Home > When I Last Saw You

When I Last Saw You
Author: Bette Lee Crosby


Dedicated to the memory of Lavinia Webb

and her eleven children






Heatherwood, Georgia



Margaret Rose McCutcheon



I LOST ALBERT A WEEK ago Friday. It happened in the blink of an eye. One minute he was on the telephone arguing with a client; the next he was face down on the desk, dead.

He died the way he lived: trying to force someone else into his way of thinking. He didn’t consider it arguing. He felt he was simply revealing the errors in the other person’s viewpoint.

Albert was strong-minded and opinionated, but he also had a sense of fairness. That’s what made him a good lawyer. He didn’t just argue a case; he brought the judge and jury around to believing in both him and his cause.

I suppose he did the same with me, and in the end I came to accept that his dreams were my dreams. Little by little, I let tiny pieces of myself slip away until I came to where I am now—a woman alone. A woman with an abundance of wealth to live on and nothing to live for.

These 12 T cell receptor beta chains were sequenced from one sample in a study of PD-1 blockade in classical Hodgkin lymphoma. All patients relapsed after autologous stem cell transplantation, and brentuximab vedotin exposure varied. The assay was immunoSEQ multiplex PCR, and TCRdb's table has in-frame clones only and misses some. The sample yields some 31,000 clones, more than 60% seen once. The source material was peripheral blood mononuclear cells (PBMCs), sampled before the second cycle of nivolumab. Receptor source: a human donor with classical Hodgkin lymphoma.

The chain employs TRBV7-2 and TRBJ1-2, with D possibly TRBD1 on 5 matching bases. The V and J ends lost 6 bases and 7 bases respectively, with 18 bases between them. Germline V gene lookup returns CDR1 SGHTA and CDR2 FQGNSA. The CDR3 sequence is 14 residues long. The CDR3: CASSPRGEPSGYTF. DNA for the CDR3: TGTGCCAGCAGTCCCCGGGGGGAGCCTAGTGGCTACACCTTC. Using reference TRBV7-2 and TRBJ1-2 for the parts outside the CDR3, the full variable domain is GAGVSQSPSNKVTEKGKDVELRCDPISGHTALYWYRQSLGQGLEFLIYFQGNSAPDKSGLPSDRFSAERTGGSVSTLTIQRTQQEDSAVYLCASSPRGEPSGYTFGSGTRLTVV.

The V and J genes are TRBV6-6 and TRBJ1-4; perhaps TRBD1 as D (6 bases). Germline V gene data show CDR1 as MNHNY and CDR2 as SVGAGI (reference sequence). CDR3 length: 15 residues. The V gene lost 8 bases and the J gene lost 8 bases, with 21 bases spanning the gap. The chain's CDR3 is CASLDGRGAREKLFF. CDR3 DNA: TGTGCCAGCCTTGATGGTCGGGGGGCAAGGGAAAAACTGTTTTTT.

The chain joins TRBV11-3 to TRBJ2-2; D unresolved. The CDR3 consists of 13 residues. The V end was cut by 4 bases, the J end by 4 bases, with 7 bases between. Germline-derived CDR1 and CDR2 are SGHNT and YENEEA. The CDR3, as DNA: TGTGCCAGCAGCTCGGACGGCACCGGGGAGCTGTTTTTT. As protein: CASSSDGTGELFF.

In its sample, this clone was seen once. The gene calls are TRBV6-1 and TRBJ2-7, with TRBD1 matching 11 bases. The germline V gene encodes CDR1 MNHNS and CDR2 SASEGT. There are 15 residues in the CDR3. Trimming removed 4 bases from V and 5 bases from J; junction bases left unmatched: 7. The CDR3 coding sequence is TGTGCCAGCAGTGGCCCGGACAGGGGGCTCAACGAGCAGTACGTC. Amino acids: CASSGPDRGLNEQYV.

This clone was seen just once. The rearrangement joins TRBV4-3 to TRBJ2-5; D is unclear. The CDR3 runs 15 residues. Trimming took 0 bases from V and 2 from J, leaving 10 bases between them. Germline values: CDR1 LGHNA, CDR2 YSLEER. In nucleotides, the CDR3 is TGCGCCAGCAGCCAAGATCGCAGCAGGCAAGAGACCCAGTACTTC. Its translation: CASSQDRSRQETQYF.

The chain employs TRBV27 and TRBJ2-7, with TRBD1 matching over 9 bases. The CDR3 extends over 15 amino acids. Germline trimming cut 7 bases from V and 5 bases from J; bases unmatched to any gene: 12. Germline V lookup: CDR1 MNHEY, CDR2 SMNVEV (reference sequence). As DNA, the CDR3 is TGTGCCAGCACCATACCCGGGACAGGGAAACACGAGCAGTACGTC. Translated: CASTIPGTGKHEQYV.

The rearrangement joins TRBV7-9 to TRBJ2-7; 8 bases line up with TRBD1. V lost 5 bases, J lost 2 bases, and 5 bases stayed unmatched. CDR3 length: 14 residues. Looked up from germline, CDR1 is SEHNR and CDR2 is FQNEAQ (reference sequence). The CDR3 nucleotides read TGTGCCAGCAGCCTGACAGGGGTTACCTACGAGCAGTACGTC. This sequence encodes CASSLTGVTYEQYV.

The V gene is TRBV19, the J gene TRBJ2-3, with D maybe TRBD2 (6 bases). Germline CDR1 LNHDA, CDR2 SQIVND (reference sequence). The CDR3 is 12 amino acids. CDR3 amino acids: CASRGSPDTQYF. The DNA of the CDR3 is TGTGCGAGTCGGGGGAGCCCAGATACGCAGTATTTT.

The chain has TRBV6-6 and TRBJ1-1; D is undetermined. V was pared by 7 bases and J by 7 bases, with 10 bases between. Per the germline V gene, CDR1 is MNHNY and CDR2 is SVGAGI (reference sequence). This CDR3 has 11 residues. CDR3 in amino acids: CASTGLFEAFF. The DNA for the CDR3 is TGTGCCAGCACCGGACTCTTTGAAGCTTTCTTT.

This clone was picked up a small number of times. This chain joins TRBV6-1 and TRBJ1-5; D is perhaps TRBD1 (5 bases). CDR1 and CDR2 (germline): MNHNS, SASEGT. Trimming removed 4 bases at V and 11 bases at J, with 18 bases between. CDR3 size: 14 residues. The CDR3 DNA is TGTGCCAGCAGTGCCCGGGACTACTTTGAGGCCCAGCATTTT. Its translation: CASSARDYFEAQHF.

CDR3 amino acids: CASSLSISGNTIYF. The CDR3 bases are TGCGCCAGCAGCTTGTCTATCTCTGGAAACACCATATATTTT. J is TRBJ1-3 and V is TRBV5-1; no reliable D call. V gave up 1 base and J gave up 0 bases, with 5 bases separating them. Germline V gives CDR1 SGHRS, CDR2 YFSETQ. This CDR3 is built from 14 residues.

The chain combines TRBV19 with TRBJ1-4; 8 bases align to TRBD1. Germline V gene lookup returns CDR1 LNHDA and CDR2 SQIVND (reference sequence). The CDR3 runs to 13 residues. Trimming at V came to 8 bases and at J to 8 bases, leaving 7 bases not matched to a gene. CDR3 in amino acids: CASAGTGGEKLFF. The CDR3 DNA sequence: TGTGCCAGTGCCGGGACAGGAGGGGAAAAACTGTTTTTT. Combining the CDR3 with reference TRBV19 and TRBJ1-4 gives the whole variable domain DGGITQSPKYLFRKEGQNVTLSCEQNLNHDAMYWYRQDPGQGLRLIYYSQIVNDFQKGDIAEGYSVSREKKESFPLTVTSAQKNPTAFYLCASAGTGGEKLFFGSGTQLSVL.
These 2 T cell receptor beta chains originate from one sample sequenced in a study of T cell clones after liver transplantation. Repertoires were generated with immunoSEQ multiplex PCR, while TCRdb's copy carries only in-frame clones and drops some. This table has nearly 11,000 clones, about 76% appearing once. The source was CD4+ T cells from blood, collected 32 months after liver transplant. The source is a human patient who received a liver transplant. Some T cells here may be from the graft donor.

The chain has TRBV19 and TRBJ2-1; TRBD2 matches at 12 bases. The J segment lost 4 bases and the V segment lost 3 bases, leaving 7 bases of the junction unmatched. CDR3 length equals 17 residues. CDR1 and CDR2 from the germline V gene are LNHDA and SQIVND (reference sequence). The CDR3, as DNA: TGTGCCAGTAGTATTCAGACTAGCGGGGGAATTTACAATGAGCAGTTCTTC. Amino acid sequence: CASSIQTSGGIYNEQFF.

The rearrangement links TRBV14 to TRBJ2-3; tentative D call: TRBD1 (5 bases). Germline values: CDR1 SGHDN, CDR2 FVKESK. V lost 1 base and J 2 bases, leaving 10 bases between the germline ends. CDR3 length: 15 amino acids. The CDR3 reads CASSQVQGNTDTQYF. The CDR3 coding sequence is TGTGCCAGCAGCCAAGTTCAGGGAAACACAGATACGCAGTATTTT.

I loved Albert just as any woman who’s been married to a man for 50 years loves her husband. He was a good provider, hard-working, and generous to a fault. Not once in all those years did he raise a hand on me, stray, or give me reason to doubt his love. But now I’m asking myself if those things were enough to make up for what I’ve pushed to the back of my mind.

I was one of nine siblings with a mama who loved us dearly. We were poor as church mice, hungry most of the time, and sleeping three or four to a bed, but we had each other. Some nights, when I was crowded in between Nellie and Louella, I’d lie awake asking God to give me a bed of my own. Now I look back and laugh at such a wish. Here I am in a house with seven beautiful bedrooms, and I’m still reminiscing about that lumpy old bed I shared with my sisters.

If you live long enough, you look back on life and think about what you would’ve done differently. By then it’s too late to change anything. Today if you were to ask me which is worse—being poor or being alone—I assure you my answer would be a lot different than it was back then.



Loose Ends